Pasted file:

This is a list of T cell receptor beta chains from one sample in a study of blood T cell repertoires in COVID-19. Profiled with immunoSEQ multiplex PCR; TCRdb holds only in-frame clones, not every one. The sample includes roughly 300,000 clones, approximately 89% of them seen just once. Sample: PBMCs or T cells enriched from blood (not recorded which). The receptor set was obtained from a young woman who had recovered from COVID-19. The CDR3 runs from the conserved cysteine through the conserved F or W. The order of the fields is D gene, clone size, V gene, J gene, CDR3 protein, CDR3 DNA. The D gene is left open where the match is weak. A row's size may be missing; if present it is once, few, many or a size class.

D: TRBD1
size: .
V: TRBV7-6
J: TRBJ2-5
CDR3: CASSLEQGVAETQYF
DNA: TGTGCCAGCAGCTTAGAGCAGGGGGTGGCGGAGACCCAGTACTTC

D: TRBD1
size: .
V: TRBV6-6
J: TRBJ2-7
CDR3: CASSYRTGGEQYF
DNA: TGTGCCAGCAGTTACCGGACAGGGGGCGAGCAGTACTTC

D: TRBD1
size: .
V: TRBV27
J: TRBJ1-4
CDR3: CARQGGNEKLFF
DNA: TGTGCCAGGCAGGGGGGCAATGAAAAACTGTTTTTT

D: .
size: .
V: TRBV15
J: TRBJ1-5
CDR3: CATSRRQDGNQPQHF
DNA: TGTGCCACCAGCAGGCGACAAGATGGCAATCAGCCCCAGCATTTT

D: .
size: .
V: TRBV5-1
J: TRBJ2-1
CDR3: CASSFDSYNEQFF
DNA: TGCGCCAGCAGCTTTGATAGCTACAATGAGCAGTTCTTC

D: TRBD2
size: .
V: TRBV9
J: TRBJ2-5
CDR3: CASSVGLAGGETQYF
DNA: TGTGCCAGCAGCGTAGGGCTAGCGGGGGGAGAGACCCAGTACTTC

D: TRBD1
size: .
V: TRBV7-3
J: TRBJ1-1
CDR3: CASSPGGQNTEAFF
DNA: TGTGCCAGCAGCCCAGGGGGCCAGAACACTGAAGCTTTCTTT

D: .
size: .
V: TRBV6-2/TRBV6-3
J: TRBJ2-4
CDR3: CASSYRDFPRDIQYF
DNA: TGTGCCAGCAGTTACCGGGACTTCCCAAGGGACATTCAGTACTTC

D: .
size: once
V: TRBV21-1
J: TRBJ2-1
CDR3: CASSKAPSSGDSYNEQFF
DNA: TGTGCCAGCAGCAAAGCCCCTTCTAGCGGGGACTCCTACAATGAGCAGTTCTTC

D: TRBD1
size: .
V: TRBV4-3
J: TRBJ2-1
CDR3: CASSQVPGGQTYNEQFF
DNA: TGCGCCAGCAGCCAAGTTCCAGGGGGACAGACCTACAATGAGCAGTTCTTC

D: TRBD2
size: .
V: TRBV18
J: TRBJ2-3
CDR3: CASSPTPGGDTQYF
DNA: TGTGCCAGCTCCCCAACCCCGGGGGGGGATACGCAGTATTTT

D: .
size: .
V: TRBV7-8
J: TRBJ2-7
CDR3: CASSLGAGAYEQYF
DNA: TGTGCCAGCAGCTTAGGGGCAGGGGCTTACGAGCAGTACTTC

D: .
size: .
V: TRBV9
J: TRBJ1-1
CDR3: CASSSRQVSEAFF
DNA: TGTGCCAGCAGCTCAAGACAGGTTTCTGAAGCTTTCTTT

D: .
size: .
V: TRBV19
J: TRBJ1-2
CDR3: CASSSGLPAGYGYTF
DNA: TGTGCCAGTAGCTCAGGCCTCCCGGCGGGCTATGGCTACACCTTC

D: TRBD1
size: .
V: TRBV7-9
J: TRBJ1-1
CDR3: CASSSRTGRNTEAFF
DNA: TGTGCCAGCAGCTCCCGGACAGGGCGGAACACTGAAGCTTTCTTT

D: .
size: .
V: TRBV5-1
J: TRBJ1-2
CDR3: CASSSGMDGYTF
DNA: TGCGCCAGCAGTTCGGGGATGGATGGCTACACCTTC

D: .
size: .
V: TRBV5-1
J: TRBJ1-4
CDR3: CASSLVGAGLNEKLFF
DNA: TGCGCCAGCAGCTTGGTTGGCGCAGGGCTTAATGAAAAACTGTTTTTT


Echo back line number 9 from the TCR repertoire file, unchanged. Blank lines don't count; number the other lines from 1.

size: .